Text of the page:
Tire pressure monitoring systems give instant visibility to drivers, managers
By Aaron Huff
Maximizing tire life and improving fuel economy are pressing issues for fleet maintenance managers. Using technology to monitor tire pressure continuously can assist in both efforts.
A number of fleets use automatic tire inflation systems to keep tire pressure constant. These systems also can alert drivers and fleet managers – via integration with onboard computing systems – to fast leaks and other problems that require immediate attention.
When integrated with the Meritor Tire Inflation System by P.S.I., Qualcomm’s Trailer Tracks Series provides trailer management capabilities that allow customers to pinpoint tire pressure problems before an on-road incident occurs. Customers receive an automatic alert indicating that the tire pressure threshold has been breached.
By comparison, tire pressure monitoring systems are more economical and easier to install, but they require human intervention to correct problems with tire pressure. These systems come in many varieties and fit a wide scope of user requirements, but even the most advanced TPMS can be purchased for about $1,000. Once installed, they can operate maintenance-free for the entire trade cycle of equipment, normally three to five years.
All TPMS use sensors mounted on the wheel stem or valve cap. The durability and functionality of these sensors are key considerations when choosing a TPMS.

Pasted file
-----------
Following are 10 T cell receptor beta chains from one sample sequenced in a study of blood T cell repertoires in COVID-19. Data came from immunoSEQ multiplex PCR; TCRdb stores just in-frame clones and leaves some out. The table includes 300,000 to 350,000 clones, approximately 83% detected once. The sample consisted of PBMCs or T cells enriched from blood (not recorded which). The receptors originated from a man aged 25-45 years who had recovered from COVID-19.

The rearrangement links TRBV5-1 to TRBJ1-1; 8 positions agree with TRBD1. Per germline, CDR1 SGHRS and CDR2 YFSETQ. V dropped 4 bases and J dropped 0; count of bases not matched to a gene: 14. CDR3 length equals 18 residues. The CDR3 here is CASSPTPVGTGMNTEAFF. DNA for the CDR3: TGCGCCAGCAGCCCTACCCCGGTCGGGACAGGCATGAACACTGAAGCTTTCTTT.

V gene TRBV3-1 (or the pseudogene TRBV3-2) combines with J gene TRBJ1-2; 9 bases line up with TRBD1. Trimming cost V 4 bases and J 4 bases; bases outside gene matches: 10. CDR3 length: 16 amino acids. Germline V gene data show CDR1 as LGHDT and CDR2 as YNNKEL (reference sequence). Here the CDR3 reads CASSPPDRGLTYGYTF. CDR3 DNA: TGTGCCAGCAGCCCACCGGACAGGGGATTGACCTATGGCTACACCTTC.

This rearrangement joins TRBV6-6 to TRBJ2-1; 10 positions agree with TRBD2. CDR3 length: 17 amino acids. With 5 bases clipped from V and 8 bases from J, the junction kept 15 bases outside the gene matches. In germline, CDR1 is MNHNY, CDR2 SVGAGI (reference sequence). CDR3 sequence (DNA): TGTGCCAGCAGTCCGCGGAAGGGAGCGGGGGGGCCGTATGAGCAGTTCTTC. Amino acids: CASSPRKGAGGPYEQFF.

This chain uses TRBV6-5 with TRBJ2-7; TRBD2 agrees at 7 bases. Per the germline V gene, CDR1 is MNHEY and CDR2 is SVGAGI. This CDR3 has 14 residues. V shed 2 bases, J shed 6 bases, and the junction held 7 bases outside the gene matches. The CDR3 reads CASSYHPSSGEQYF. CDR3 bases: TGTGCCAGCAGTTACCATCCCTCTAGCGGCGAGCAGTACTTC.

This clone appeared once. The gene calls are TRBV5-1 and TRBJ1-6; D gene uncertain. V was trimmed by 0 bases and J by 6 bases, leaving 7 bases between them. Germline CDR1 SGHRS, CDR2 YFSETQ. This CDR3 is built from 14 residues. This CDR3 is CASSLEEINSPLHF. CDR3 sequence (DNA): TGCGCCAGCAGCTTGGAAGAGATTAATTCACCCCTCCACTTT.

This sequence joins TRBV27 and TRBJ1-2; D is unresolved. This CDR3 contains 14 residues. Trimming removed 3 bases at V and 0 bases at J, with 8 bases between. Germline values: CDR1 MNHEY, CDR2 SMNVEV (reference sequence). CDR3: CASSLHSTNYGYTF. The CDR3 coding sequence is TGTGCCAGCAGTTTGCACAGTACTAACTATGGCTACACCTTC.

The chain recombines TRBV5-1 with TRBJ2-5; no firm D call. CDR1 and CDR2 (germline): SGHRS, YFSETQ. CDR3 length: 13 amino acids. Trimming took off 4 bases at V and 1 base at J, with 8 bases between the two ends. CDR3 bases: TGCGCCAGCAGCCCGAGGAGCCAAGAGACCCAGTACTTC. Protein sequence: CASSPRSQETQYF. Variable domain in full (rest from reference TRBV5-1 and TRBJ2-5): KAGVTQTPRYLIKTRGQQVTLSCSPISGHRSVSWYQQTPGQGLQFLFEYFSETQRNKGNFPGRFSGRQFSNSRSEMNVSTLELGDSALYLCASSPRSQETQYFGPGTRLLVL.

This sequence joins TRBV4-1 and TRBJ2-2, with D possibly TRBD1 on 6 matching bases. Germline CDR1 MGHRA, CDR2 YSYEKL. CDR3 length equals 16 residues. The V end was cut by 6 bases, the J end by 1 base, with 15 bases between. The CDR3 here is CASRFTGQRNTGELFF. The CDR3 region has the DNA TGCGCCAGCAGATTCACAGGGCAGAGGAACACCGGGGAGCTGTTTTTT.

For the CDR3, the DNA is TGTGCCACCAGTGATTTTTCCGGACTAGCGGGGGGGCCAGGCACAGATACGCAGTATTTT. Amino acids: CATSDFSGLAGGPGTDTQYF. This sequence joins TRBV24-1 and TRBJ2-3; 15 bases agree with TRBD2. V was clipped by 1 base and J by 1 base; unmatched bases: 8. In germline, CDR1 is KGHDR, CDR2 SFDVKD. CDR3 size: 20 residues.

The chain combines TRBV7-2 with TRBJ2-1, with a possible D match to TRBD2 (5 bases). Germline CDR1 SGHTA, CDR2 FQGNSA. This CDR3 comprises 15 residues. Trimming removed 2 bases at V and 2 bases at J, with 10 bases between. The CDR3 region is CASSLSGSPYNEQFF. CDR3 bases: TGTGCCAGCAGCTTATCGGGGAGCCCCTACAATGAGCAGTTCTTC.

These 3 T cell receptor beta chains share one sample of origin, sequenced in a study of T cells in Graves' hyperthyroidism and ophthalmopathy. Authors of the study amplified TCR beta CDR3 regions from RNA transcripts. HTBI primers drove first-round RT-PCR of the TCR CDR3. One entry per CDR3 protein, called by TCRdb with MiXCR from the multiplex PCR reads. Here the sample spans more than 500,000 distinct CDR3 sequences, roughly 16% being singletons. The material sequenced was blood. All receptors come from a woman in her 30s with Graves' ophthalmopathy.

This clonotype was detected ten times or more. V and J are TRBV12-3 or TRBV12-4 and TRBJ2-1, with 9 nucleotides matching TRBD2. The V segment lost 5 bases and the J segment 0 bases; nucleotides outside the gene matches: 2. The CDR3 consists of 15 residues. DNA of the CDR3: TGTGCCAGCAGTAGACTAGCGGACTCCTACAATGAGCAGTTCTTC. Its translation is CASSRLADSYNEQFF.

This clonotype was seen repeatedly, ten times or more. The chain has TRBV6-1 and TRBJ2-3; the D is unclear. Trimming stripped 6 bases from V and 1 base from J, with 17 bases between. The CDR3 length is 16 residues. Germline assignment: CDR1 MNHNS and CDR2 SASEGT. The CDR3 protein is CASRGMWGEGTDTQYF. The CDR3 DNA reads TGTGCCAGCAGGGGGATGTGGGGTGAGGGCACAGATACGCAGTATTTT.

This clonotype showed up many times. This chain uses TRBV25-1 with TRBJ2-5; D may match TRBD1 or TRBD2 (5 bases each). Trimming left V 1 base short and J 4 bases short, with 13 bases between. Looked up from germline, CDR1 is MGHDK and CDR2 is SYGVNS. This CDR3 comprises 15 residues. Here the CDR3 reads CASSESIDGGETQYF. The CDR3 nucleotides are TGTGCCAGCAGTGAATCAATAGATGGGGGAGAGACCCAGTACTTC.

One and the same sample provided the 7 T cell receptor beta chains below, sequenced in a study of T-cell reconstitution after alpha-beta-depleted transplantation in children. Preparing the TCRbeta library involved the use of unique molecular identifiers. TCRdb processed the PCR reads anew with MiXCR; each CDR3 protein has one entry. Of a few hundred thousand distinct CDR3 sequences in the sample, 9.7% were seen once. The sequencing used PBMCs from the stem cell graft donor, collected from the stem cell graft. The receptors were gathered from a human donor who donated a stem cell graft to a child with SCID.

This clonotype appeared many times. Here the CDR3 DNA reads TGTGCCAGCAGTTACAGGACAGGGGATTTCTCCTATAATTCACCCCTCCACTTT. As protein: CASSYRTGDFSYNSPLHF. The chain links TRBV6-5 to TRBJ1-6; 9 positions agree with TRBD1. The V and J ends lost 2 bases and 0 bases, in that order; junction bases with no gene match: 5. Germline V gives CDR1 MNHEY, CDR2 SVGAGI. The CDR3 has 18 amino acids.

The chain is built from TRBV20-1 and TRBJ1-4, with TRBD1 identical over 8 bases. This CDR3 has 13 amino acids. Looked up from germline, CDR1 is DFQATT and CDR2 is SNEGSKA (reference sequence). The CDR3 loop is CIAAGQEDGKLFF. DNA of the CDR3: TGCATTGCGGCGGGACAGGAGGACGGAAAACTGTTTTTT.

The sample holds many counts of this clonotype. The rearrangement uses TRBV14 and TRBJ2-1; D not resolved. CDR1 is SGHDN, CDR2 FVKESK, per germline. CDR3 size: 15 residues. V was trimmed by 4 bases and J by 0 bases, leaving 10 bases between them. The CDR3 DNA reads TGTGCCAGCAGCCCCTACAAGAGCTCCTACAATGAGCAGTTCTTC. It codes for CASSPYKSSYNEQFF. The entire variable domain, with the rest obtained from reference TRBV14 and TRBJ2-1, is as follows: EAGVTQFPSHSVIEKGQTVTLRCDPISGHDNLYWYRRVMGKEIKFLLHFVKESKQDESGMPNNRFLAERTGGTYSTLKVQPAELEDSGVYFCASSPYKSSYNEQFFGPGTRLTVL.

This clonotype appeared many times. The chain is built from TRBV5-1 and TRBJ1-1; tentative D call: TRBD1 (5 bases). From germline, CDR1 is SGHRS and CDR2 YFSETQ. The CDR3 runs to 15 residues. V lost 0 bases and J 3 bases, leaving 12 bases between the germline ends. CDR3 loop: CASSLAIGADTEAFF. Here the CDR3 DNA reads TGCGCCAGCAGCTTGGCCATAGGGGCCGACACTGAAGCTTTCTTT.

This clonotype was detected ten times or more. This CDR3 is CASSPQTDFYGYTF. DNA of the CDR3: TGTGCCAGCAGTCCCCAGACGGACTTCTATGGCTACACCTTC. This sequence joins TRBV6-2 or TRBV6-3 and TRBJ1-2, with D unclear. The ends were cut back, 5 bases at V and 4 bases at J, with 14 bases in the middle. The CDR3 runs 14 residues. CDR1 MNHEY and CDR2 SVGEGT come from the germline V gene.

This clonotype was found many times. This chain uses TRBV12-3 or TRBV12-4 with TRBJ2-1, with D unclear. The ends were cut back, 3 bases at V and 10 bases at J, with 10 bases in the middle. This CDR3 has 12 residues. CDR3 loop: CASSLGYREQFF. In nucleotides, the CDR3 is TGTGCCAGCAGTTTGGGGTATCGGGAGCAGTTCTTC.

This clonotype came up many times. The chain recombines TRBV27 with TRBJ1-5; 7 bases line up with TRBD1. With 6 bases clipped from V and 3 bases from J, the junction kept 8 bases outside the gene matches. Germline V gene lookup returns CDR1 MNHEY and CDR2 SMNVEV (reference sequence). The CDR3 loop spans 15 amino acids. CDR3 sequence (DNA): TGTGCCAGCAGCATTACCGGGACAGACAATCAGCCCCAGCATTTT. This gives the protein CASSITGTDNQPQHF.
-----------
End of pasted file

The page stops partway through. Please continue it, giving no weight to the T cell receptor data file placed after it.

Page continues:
A unique feature of the TireStat system from Mobile Awareness is a sensor with a “flow-through” design that allows the user to add or deplete air without removing the sensor. With this design, users can mount the sensor with thread locking compound to ensure an airtight seal to prevent leaks and theft.
Some sensors are designed to flash an LED when air pressure drops below a set point. Others are equipped with wireless RF communications to feed information to in-cab driver displays and portable devices.
Stemco’s BatRF family of tire pressure monitoring products offers several types of configurations. A wheel-mounted sensor flashes when a tire is underinflated, and its AirBat RF product line includes a driver alert system with an in-cab display and a handheld reader that a technician could use to monitor tire pressures.
Stemco recently added a new feature to its AirBat RF handheld called “low tire log.” The information shows, to the hour, how long the tire has been underinflated. With this information, a technician can diagnose the cause of an underinflated tire. If the tire has been low for an extended period, pressure probably has been leaking out at the normal rate of 2 psi per month.
Some TPMS suppliers have created in-cab displays with a full vehicle schematic for each tire position, giving location and pressure data for all tires. For systems that use sensors with RF technology, these displays can be portable and work the same both inside and outside the vehicle.
Also of Interest »